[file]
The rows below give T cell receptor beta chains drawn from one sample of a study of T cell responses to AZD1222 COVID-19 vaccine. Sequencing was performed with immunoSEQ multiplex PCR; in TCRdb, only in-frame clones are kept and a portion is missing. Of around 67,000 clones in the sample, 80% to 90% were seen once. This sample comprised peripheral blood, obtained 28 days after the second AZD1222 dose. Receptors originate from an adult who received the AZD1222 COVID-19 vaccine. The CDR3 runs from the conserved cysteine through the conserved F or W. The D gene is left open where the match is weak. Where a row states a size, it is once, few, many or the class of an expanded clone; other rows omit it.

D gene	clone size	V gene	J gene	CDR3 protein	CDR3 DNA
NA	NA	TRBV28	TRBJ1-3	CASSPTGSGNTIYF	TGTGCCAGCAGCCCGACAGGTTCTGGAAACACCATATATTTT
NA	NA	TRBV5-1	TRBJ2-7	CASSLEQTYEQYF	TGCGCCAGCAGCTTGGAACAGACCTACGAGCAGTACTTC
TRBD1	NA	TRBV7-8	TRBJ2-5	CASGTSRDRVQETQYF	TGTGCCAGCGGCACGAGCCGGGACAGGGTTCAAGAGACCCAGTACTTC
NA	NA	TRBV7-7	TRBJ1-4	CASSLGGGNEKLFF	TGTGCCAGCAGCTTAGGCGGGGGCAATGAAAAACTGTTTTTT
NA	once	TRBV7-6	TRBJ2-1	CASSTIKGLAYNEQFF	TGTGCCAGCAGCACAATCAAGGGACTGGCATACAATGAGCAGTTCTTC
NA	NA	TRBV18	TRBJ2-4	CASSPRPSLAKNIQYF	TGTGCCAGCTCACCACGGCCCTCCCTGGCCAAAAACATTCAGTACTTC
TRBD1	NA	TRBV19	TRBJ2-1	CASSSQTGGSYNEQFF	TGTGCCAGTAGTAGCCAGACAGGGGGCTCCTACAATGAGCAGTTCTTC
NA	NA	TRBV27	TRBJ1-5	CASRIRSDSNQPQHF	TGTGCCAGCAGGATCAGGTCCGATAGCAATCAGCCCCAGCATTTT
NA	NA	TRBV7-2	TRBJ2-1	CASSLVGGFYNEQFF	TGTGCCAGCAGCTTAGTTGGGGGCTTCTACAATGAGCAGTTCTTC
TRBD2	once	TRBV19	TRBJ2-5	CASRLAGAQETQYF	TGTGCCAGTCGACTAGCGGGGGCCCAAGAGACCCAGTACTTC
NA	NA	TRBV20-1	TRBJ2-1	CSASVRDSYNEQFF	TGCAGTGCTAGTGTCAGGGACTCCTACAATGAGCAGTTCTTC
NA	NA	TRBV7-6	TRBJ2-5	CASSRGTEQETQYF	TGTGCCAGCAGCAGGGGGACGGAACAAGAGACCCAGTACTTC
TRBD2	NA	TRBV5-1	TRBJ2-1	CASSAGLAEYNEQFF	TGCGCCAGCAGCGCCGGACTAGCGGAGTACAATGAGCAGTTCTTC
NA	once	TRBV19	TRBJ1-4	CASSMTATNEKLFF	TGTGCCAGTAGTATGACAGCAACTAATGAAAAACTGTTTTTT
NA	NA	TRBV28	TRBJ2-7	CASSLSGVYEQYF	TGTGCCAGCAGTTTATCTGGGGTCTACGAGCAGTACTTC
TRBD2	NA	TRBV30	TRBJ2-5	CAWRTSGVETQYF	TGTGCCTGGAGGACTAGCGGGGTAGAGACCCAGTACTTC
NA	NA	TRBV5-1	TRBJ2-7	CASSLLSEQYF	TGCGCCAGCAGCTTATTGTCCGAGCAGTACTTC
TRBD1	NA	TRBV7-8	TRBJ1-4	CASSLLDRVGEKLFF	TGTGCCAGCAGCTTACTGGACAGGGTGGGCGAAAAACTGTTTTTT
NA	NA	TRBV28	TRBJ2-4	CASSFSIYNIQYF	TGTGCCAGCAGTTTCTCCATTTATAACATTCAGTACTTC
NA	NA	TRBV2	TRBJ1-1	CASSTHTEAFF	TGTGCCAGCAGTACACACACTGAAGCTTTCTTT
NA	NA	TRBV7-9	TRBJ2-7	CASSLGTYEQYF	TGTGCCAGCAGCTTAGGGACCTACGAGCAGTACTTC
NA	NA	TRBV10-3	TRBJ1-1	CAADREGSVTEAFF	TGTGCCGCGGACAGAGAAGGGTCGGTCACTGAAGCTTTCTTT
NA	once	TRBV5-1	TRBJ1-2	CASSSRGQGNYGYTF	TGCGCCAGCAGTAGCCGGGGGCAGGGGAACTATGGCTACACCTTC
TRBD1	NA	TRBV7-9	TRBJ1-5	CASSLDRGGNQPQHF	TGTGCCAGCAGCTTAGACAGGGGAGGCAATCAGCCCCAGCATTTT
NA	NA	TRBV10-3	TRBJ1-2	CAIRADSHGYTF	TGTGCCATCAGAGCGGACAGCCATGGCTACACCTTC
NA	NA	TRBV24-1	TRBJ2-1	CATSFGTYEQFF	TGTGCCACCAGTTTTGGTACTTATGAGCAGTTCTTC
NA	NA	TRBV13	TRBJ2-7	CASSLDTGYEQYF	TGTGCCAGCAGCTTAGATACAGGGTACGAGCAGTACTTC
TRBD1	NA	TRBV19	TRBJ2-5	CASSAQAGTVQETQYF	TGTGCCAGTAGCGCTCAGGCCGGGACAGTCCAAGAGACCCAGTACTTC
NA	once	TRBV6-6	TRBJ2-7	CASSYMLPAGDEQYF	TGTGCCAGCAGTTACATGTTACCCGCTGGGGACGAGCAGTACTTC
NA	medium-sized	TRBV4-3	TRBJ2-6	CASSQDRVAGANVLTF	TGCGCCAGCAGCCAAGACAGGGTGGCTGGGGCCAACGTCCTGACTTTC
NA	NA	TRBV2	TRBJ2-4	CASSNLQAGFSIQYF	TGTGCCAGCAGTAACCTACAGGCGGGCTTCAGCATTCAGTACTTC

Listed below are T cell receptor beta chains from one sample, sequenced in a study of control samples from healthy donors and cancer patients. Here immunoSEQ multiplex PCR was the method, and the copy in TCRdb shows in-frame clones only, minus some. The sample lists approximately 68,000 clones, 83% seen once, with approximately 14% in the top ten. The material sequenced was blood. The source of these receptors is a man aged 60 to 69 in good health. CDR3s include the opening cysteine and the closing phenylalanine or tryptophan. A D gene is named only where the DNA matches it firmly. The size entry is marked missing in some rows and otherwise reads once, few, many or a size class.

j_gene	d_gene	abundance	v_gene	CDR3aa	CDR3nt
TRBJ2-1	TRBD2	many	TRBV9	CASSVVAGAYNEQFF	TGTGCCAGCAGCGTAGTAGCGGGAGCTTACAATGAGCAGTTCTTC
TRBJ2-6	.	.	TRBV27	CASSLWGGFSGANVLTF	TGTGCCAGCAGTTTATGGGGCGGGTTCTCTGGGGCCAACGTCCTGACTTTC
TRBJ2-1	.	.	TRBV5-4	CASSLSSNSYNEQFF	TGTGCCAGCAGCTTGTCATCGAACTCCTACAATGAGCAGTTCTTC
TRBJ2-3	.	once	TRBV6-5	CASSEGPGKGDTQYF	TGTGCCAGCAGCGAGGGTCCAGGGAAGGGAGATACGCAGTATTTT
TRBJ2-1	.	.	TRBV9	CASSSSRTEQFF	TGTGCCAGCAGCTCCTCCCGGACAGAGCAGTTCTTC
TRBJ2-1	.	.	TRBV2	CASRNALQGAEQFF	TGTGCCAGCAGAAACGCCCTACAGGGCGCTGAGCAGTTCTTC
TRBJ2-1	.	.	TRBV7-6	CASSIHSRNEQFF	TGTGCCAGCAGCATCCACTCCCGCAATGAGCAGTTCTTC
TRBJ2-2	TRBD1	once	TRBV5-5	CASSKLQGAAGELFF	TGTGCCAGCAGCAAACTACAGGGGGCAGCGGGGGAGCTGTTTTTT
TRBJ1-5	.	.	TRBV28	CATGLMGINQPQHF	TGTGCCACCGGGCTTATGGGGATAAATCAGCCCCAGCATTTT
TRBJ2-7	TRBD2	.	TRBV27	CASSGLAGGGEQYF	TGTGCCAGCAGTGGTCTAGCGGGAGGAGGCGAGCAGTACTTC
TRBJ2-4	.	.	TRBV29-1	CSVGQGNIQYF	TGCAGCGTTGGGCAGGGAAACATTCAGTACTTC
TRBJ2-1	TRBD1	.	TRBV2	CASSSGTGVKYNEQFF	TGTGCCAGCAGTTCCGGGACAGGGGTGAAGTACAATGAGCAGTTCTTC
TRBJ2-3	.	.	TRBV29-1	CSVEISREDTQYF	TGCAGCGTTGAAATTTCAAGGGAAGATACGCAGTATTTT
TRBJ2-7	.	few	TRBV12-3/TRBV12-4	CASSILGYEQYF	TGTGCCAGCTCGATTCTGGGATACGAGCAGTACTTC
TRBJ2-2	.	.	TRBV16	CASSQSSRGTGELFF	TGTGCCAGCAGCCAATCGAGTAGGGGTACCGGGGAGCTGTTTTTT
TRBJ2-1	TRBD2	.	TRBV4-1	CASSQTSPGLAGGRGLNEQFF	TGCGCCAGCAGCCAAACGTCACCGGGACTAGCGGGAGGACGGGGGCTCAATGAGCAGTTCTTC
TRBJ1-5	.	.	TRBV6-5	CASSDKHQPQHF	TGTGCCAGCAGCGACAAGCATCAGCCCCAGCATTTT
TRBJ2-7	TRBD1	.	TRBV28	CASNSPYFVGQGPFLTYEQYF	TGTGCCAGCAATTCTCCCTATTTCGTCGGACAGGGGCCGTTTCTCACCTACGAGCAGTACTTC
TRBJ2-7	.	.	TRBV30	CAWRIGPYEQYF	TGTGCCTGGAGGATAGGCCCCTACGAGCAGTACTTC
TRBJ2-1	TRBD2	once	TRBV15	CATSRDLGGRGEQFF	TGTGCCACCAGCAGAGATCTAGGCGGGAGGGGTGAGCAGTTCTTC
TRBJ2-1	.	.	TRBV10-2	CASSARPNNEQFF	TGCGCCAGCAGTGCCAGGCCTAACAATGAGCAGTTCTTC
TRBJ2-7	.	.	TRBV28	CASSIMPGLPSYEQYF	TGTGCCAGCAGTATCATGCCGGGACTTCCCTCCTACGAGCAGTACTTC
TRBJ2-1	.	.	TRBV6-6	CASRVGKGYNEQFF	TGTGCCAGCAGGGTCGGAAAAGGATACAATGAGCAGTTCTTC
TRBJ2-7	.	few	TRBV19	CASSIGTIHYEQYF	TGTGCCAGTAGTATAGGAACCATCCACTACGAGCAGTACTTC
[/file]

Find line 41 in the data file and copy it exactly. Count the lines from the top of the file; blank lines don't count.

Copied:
TRBJ2-1	.	.	TRBV2	CASRNALQGAEQFF	TGTGCCAGCAGAAACGCCCTACAGGGCGCTGAGCAGTTCTTC